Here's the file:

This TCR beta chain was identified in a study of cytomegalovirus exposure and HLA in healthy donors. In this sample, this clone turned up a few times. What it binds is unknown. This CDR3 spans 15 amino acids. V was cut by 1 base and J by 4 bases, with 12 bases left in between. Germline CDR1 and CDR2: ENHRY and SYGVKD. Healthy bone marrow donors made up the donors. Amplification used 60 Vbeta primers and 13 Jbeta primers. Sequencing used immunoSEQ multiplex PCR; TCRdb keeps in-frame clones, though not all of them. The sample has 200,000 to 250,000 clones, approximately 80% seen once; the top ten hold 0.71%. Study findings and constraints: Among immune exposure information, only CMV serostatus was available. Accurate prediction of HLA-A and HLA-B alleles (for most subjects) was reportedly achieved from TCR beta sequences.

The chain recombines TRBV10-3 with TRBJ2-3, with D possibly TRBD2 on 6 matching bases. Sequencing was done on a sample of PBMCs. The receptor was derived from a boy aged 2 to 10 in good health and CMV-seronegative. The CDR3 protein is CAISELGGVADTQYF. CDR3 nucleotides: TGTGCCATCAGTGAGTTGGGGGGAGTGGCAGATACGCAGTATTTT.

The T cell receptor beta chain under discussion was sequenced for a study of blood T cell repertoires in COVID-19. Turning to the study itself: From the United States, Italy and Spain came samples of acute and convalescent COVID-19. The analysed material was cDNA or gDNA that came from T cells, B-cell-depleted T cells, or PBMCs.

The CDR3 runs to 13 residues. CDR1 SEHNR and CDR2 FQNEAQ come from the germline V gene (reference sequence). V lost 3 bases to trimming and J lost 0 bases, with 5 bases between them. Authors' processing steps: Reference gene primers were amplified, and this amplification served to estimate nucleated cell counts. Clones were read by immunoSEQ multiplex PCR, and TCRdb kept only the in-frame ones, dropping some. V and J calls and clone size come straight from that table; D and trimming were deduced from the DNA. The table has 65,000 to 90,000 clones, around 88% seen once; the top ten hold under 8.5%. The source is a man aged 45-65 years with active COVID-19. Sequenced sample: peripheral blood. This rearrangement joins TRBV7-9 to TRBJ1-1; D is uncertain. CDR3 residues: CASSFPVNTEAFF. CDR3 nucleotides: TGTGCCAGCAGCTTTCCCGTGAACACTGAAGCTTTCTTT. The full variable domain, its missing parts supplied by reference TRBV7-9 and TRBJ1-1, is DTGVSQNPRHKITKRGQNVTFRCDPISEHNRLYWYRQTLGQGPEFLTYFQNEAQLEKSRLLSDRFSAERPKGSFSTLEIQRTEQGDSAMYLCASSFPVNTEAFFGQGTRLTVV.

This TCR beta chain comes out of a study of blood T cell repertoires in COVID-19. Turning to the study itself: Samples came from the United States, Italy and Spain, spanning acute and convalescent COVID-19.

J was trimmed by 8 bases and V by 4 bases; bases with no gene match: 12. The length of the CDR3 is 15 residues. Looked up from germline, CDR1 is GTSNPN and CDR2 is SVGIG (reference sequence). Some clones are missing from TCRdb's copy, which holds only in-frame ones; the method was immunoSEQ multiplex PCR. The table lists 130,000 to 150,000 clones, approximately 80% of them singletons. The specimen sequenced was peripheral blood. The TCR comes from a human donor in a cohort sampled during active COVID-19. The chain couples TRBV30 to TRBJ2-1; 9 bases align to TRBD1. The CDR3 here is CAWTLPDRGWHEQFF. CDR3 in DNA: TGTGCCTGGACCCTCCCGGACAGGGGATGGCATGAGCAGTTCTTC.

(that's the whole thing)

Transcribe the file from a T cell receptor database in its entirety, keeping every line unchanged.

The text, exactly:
This TCR beta chain was identified in a study of cytomegalovirus exposure and HLA in healthy donors. In this sample, this clone turned up a few times. What it binds is unknown. This CDR3 spans 15 amino acids. V was cut by 1 base and J by 4 bases, with 12 bases left in between. Germline CDR1 and CDR2: ENHRY and SYGVKD. Healthy bone marrow donors made up the donors. Amplification used 60 Vbeta primers and 13 Jbeta primers. Sequencing used immunoSEQ multiplex PCR; TCRdb keeps in-frame clones, though not all of them. The sample has 200,000 to 250,000 clones, approximately 80% seen once; the top ten hold 0.71%. Study findings and constraints: Among immune exposure information, only CMV serostatus was available. Accurate prediction of HLA-A and HLA-B alleles (for most subjects) was reportedly achieved from TCR beta sequences.

The chain recombines TRBV10-3 with TRBJ2-3, with D possibly TRBD2 on 6 matching bases. Sequencing was done on a sample of PBMCs. The receptor was derived from a boy aged 2 to 10 in good health and CMV-seronegative. The CDR3 protein is CAISELGGVADTQYF. CDR3 nucleotides: TGTGCCATCAGTGAGTTGGGGGGAGTGGCAGATACGCAGTATTTT.

The T cell receptor beta chain under discussion was sequenced for a study of blood T cell repertoires in COVID-19. Turning to the study itself: From the United States, Italy and Spain came samples of acute and convalescent COVID-19. The analysed material was cDNA or gDNA that came from T cells, B-cell-depleted T cells, or PBMCs.

The CDR3 runs to 13 residues. CDR1 SEHNR and CDR2 FQNEAQ come from the germline V gene (reference sequence). V lost 3 bases to trimming and J lost 0 bases, with 5 bases between them. Authors' processing steps: Reference gene primers were amplified, and this amplification served to estimate nucleated cell counts. Clones were read by immunoSEQ multiplex PCR, and TCRdb kept only the in-frame ones, dropping some. V and J calls and clone size come straight from that table; D and trimming were deduced from the DNA. The table has 65,000 to 90,000 clones, around 88% seen once; the top ten hold under 8.5%. The source is a man aged 45-65 years with active COVID-19. Sequenced sample: peripheral blood. This rearrangement joins TRBV7-9 to TRBJ1-1; D is uncertain. CDR3 residues: CASSFPVNTEAFF. CDR3 nucleotides: TGTGCCAGCAGCTTTCCCGTGAACACTGAAGCTTTCTTT. The full variable domain, its missing parts supplied by reference TRBV7-9 and TRBJ1-1, is DTGVSQNPRHKITKRGQNVTFRCDPISEHNRLYWYRQTLGQGPEFLTYFQNEAQLEKSRLLSDRFSAERPKGSFSTLEIQRTEQGDSAMYLCASSFPVNTEAFFGQGTRLTVV.

This TCR beta chain comes out of a study of blood T cell repertoires in COVID-19. Turning to the study itself: Samples came from the United States, Italy and Spain, spanning acute and convalescent COVID-19.

J was trimmed by 8 bases and V by 4 bases; bases with no gene match: 12. The length of the CDR3 is 15 residues. Looked up from germline, CDR1 is GTSNPN and CDR2 is SVGIG (reference sequence). Some clones are missing from TCRdb's copy, which holds only in-frame ones; the method was immunoSEQ multiplex PCR. The table lists 130,000 to 150,000 clones, approximately 80% of them singletons. The specimen sequenced was peripheral blood. The TCR comes from a human donor in a cohort sampled during active COVID-19. The chain couples TRBV30 to TRBJ2-1; 9 bases align to TRBD1. The CDR3 here is CAWTLPDRGWHEQFF. CDR3 in DNA: TGTGCCTGGACCCTCCCGGACAGGGGATGGCATGAGCAGTTCTTC.